Estate planners employ a wide variety of trust planning strategies, from those that are straightforward to others that are complex. A comprehensive discussion of all strategies is beyond the scope of this article, but here are three trust strategies that are commonly used by planners to provide some or all of the benefits listed above.
A Spousal Lifetime Access Trust (SLAT) is an irrevocable trust funded for the benefit of the current spouse. The grantor uses their lifetime exemption to gift individually owned assets (joint assets are not permitted) to a trust with their spouse as the current income or principal beneficiary. The main benefit of this strategy is the removal of the assets gifted to the trust and the future appreciation of those assets from the estate of the grantor and their spouse for the ultimate benefit of heirs.
A SLAT is usually treated as a grantor trust, which means that the grantor pays taxes on the trust’s income. This is a benefit from an estate tax perspective because it allows the trust’s assets to grow outside of the grantor’s estate more quickly than if income taxes were withdrawn. A further benefit is that the IRS does not count the grantor’s payment of the trust’s income taxes as a gift to the trust.2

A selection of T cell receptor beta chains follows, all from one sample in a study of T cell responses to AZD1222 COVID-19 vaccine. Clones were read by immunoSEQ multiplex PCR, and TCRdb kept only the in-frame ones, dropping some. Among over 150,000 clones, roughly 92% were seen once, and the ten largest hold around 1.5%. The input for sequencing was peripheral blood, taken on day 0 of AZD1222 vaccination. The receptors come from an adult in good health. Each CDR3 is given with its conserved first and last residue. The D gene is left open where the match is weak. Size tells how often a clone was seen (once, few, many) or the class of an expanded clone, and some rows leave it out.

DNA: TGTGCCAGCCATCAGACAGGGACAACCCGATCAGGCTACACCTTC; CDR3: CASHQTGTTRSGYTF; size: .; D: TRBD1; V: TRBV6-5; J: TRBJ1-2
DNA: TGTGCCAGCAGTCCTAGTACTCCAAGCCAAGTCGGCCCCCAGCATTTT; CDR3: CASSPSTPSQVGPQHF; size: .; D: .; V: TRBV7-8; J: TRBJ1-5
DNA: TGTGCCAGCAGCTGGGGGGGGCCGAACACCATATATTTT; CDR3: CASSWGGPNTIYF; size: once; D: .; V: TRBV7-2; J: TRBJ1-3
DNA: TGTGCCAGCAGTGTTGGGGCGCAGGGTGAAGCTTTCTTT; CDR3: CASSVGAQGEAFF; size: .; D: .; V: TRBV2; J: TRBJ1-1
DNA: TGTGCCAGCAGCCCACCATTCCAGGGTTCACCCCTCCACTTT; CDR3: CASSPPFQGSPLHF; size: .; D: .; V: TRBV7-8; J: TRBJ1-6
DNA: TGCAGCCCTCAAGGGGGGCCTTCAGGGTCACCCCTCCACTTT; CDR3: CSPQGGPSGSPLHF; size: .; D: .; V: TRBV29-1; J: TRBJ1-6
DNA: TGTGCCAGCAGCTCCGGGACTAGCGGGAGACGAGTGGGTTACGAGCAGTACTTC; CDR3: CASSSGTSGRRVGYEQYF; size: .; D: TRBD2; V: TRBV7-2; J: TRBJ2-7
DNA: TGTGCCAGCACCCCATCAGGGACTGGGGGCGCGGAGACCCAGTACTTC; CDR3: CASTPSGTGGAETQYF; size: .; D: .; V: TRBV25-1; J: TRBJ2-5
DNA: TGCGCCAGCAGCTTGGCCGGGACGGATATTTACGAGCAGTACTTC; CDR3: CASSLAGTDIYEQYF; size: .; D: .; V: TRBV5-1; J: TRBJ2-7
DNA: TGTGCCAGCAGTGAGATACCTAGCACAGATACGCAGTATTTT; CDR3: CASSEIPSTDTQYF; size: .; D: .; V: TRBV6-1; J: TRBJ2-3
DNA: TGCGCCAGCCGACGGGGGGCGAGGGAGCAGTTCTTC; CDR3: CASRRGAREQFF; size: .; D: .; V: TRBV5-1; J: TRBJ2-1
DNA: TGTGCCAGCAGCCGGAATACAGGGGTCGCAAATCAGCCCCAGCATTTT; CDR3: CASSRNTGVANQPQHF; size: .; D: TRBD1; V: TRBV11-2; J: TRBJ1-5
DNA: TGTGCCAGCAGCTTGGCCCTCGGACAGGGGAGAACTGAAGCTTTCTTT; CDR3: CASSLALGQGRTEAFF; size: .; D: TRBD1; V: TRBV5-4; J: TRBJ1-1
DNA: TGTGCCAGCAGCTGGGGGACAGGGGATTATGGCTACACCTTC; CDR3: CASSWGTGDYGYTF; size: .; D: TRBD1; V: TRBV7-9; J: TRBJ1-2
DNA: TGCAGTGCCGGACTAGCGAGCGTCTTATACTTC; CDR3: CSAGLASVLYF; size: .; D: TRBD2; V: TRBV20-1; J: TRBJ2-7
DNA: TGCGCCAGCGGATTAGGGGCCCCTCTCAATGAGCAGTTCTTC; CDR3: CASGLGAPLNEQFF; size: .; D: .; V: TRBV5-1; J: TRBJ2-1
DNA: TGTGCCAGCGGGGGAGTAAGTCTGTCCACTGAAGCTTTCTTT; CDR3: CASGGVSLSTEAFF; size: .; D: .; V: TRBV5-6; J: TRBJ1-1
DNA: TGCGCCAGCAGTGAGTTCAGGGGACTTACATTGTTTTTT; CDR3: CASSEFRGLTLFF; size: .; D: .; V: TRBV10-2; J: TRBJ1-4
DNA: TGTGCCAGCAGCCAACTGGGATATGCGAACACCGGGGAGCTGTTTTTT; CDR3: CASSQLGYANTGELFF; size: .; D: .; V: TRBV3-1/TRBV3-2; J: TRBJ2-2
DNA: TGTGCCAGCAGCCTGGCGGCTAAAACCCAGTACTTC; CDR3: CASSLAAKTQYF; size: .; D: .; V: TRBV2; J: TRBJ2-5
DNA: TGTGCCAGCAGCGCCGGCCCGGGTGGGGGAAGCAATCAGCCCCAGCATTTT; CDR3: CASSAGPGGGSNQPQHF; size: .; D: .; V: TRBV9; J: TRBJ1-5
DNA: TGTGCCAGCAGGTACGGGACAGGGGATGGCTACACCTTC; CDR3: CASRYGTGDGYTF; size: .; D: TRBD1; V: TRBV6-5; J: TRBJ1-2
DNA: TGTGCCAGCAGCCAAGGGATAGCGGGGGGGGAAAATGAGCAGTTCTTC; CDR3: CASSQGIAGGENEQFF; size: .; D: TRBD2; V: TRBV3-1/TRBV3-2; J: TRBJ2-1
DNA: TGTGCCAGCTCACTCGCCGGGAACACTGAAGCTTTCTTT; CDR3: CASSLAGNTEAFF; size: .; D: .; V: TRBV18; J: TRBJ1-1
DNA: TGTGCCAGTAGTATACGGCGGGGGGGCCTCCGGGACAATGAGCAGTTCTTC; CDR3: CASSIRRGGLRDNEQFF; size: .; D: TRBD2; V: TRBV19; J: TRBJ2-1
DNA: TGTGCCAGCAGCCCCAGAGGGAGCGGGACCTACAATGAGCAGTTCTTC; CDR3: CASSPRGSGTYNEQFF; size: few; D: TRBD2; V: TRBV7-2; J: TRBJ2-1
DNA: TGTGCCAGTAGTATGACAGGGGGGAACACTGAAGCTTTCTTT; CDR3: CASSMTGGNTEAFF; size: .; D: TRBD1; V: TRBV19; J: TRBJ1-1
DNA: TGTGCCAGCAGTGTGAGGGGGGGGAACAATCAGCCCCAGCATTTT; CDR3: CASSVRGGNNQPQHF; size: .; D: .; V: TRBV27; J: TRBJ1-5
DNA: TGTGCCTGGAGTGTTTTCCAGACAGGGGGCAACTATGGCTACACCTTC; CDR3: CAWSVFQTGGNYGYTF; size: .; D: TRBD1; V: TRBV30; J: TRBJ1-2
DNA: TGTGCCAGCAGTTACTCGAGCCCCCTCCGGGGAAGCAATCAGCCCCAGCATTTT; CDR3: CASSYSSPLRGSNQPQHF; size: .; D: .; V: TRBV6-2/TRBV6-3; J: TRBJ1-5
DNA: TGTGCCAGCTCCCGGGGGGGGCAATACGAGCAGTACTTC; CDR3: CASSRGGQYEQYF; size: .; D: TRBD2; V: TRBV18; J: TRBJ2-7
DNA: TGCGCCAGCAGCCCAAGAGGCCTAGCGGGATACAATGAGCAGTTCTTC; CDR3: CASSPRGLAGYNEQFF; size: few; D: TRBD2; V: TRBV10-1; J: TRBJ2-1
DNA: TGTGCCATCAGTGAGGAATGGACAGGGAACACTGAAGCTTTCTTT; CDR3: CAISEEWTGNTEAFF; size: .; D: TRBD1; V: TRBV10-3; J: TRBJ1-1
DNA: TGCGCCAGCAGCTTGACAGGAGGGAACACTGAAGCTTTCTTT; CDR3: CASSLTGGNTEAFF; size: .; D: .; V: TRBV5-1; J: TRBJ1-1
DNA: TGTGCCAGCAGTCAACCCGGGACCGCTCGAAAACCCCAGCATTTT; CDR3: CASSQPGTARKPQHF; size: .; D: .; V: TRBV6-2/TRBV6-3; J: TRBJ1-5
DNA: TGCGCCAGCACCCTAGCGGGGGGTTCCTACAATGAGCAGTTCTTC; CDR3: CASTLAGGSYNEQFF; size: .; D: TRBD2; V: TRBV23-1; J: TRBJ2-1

Although a SLAT is frequently funded with financial assets such as stocks and bonds, other assets such as life insurance, closely held businesses, and real estate can also be contributed. The strategy is most effective, however, when using assets with high appreciation potential.
A SLAT’s provisions can be customized to allow for planning flexibility. A common example is a substitution power that allows a grantor to exchange cash for an asset in the trust. Because irrevocable trusts do not allow for a stepped-up cost basis at the grantor’s death, the grantor could exercise this power to substitute cash for a highly appreciated asset, thereby making the asset eligible for a stepped-up basis. The substitution would have the added benefit of locking in appreciation inside the trust.
It is important to note that the primary objective of this strategy is to reduce estate taxes on the transfer of wealth to heirs. An added benefit is that it allows the spouse to access funds during their lifetime. Any amounts paid from the trust to the spouse are brought back into the estate, which may reduce the effectiveness of the strategy.
At the death of the spouse, the assets within the SLAT are distributed to heirs either outright or in trust.
A Grantor Retained Annuity Trust (GRAT) is an irrevocable trust specifically designed to transfer the appreciation of assets to beneficiaries. The grantor of the trust contributes assets with appreciation potential to the GRAT in exchange for an annuity payment over a set term—usually 2 to 10 years.